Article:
By Swami Chetanananda
How did Ramakrishna’s aptitude for inner experience translate into the lives of the ordinary man and women he inspired? The 31+ devotees in They Lived with God had to face addiction, abusive husbands, disobedient children, indifferent or hostile relatives, bereavements, and spiritual doubts and misgivings. Particular attention is paid to the way they faced death. Their failures and triumphs are entertaining, practical examples for anyone seeking to work and live with an awareness of God’s abiding presence. The revised second edition has been enlarged to include three new biographies; Bhavanath Chattopadhyay, Narendra Nath Mitra, and Tejchandra Mitra.
What would it be like to live with one of the greatest saints of all time? Would you be completely transformed? Or would you fight it tooth and nail? This incredibly fascinating and important book reveals how ordinary men and women, people like you and me, responded to the challenge posed by a holy man who transparently embodied pure spirit.
. . . never before has the immensely vivid background to Ramakrishna’s life been so apparent as in this beautiful book, which describes in rich detail for the first time, the stories of his lay devotees.
. . . It is salutary to discover how thoroughly the lives of ordinary Indian people were – and to a considerable extent still are – permeated by the profound spirituality of Hinduism, which gave their existence dignity and a sense of real meaning. One can clearly see from the courageous examples set by these householder disciples of Sri Ramakrishna that it is essential for us to continue to live in the world as they did – but with a fresh spirit of dedication to God.
In an age so secular that many talk of God’s death, it is important to have these detailed accounts of individuals who not only experienced God as alive, but who came to new life through that experience.
Sri Ramakrishna (A Biographical Introduction)
- Rani Rasmani
- Mathur Nath Biswas
- Hridayram Mukhopadhyay
- Lakshmi Devi
- Shambhu Charan Mallik
- Ram Chandra Datta
- Manomohan Mittra
- Surendra Nath Mittra
- Balaram Basu
- Chunilal Basu
- Yogin-ma (Yogindra Mohini Biswas)
- Pratap Chandra Hazra
- M. (Mahendra Nath Gupta)
- Nag Mahashay (Durga Charan Nag)
- Suresh Chandra Datta
- Navagopal Ghosh and Nistarini Ghosh
- Adhar Lal Sen
- Girish Chandra Ghosh
- Kalipada Ghosh
- Devendra Nath Majumdar
- Upendra Nath Mukhopadhyay
- Haramohan Mittra
- Gopaler-ma (Aghoremani Devi)
- Golap-ma (Golap Sundari Devi)
- Akshay Kumar Sen
- Manindra Krishna Gupta
- Bhavanath Chattopadhyay
- Narendra Nath Mitra (The Younger Naren)
- Tejchandra Mitra
- Purna Chandra Ghosh
M. (Mahendra Nath Gupta)
Sri Ramakrishna had asked M. to work for the Divine Mother, and he did so for fifty years. Even though his health was delicate, he never gave up working. Swami Nityatmananda wrote of a touching incident in his memoirs: ‘I was responsible for the printing of the Kathamrita [the Bengali Gospel] while it was at the printer’s, but I had many things to do and was unable to finish the proofreading in time. At one o’clock at night I saw a light in M.’s room. I entered and found he was reading the proofs of the Gospel by a kerosene lantern. He was not well at all, and moreover, as he was working at an odd hour, his eyes were watering. I was pained at this. I lovingly chastised him and he replied with affection: “People are finding peace by reading this book, the Master’s immortal message. It is inevitable that the body will meet its end, so it is better that it is used for spreading peace to others. We are in the world and have utterly experienced how much pain is there, yet I have forgotten that pain through The Gospel of Sri Ramakrishna. I am hurrying so that the book may come out soon.” Indeed, M. died while the last portion of the last volume was at the press. He was born to write and teach The Gospel of Sri Ramakrishna.’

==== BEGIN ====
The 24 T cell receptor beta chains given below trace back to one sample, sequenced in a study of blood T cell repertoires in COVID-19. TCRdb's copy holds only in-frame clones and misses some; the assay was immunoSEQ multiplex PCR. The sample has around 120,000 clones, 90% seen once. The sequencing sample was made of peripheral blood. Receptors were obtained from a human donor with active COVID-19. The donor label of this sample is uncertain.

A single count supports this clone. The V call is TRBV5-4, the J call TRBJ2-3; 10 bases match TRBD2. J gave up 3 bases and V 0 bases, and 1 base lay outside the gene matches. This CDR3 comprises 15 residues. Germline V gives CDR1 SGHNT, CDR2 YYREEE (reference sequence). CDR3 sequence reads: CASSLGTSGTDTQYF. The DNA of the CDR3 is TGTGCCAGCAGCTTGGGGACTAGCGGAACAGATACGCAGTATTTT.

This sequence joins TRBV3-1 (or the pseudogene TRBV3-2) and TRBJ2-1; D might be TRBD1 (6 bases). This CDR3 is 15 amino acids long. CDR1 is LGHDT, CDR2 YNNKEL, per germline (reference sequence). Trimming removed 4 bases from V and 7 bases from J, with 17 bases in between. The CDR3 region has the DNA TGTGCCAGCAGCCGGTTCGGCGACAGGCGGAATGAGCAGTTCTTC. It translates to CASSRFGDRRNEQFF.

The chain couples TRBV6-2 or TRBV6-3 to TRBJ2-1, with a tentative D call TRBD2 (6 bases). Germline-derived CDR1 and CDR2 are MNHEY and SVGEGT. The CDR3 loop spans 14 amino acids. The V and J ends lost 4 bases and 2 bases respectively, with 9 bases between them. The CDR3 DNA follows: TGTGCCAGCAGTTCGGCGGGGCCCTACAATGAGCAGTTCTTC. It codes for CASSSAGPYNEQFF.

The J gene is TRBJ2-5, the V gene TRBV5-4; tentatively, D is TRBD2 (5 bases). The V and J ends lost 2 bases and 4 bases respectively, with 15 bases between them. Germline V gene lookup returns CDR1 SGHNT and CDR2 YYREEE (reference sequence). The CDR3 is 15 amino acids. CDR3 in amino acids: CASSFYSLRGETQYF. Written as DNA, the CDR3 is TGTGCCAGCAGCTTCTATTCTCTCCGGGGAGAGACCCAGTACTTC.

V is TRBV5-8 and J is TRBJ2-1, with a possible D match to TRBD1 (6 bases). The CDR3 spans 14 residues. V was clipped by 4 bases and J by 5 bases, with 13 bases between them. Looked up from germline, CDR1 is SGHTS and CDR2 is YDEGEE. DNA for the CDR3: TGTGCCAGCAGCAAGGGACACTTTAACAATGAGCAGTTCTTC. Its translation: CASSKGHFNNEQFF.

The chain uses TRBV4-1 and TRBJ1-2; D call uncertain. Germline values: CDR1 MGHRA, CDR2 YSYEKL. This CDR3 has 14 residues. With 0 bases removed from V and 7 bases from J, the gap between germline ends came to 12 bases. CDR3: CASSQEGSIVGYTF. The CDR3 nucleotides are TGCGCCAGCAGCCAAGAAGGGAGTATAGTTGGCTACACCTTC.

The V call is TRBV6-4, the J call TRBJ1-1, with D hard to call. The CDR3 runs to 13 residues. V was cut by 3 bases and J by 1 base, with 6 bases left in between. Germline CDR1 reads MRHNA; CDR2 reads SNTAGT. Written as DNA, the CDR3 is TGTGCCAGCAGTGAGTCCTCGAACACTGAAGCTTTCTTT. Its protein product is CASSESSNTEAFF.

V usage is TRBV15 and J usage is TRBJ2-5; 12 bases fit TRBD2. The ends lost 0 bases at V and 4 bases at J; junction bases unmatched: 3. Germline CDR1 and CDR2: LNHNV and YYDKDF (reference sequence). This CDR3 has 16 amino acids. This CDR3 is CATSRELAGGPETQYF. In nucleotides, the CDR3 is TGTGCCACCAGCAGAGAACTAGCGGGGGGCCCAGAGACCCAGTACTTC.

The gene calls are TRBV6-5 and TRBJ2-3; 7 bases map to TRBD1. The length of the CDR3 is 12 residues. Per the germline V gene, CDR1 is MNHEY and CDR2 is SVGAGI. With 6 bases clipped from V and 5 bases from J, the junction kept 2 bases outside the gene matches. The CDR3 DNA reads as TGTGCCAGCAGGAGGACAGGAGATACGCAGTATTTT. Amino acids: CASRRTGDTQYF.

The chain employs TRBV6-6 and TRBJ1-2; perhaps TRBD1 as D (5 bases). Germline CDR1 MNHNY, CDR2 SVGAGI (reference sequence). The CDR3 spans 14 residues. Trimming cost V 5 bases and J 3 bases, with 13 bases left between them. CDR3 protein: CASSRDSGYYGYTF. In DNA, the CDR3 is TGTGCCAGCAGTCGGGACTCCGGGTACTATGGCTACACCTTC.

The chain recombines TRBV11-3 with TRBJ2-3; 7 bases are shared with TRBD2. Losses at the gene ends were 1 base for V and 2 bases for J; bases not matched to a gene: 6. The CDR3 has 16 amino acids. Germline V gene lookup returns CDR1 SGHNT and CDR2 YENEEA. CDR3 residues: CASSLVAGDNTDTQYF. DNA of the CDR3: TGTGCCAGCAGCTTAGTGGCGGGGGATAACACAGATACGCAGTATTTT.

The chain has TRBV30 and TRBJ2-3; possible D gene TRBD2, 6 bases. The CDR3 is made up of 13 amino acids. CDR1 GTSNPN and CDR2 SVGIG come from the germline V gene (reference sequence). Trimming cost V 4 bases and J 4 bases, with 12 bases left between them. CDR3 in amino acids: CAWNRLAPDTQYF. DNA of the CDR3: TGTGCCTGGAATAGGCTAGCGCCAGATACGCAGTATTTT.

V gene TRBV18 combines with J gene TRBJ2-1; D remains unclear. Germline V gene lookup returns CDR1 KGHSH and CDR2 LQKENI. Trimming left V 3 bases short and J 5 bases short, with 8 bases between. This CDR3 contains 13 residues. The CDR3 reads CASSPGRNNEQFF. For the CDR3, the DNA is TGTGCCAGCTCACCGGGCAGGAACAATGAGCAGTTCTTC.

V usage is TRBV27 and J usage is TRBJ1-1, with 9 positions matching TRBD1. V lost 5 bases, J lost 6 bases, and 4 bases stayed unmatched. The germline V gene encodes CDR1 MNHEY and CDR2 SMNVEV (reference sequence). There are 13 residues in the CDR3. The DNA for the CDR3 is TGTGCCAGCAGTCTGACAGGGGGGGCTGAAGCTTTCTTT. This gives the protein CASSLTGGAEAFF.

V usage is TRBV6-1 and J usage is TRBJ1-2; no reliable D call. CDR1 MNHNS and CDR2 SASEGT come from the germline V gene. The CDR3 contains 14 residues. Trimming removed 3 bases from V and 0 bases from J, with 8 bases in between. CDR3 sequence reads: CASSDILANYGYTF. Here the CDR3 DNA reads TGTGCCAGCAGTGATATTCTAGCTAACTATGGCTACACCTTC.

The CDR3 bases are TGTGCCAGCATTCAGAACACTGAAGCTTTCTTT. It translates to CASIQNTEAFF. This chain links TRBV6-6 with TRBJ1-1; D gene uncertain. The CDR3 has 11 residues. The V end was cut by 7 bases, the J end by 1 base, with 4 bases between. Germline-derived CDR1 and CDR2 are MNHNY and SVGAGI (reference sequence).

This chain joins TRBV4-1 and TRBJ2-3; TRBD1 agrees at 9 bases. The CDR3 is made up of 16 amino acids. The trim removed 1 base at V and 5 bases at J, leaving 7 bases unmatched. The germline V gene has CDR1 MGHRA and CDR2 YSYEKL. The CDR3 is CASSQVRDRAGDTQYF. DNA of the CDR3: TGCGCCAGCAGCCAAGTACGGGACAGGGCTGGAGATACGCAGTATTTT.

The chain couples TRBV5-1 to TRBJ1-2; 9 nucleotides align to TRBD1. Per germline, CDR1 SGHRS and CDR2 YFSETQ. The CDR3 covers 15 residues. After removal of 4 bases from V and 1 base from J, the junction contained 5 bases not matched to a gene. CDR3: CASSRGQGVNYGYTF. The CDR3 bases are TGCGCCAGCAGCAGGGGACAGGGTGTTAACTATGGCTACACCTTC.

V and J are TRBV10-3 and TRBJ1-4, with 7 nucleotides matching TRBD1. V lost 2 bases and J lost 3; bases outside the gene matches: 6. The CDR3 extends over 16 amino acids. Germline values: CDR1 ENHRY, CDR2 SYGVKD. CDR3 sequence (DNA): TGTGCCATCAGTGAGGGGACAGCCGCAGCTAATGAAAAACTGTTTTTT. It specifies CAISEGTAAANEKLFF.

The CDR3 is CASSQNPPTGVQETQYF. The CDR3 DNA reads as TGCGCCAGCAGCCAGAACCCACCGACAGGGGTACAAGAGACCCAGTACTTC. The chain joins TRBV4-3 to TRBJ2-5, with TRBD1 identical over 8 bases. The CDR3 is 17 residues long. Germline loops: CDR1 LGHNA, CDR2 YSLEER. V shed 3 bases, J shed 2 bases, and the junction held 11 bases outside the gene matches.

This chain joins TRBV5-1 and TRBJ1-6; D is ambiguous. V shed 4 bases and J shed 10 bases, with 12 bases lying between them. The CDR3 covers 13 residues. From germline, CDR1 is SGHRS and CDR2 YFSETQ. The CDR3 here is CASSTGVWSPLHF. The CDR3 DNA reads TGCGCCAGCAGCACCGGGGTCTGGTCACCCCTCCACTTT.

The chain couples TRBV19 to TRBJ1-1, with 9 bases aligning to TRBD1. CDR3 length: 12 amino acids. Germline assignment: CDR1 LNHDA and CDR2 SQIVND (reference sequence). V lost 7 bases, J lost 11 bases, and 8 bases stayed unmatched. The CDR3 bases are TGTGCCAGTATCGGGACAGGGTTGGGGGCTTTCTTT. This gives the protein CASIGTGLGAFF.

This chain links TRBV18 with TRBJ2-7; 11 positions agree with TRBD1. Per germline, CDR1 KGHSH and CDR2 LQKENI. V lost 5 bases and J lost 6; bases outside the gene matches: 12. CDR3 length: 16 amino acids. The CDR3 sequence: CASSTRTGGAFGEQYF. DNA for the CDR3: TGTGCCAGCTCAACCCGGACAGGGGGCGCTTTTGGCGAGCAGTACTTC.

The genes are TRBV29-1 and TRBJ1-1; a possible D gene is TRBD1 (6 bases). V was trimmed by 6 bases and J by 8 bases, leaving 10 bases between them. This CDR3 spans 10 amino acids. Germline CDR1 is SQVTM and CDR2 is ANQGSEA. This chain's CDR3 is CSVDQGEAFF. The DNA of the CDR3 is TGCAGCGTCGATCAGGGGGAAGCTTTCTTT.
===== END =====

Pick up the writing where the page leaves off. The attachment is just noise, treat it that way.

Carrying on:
On June 4, 1932, M. left his body in full consciousness. He breathed his last saying this prayer, ‘Mother–Guru Deva–take me up in thy arms.’ The Mother took her child up in her arms and the curtain fell.
Nag Mahashay (Durga Charan Nag)
When a wild lion is encaged, he roars and tries his utmost to break out of the cage. Similarly, Durga Charan was desperately trying to sever the bonds of maya. His heart was crying for freedom. Once he met a holy man who told him, ‘However strong might be your faith, and intense be your love for God, unless you are initiated by a guru and practise sadhana according to his instructions, you cannot have the vision of God.’
The lives of the mystics prove that when intense longing for God dawns in a soul, God responds and makes everything favourable for the devotee. One morning Durga Charan was seated on the bank of the Ganga when his family guru arrived there, unexpectedly, on a boat. When he was asked the reason for his coming to Calcutta, the guru replied, ‘I have come at the special command of the Divine Mother to initiate you.’ However, the initiation only created in him more hunger for God. He was carried away by divine intoxication and often lost outward consciousness. Once, while he was meditating on the bank of the Ganga, the flood tide rose and swept him into the river. It was several moments before full consciousness returned to him and he was able to swim ashore.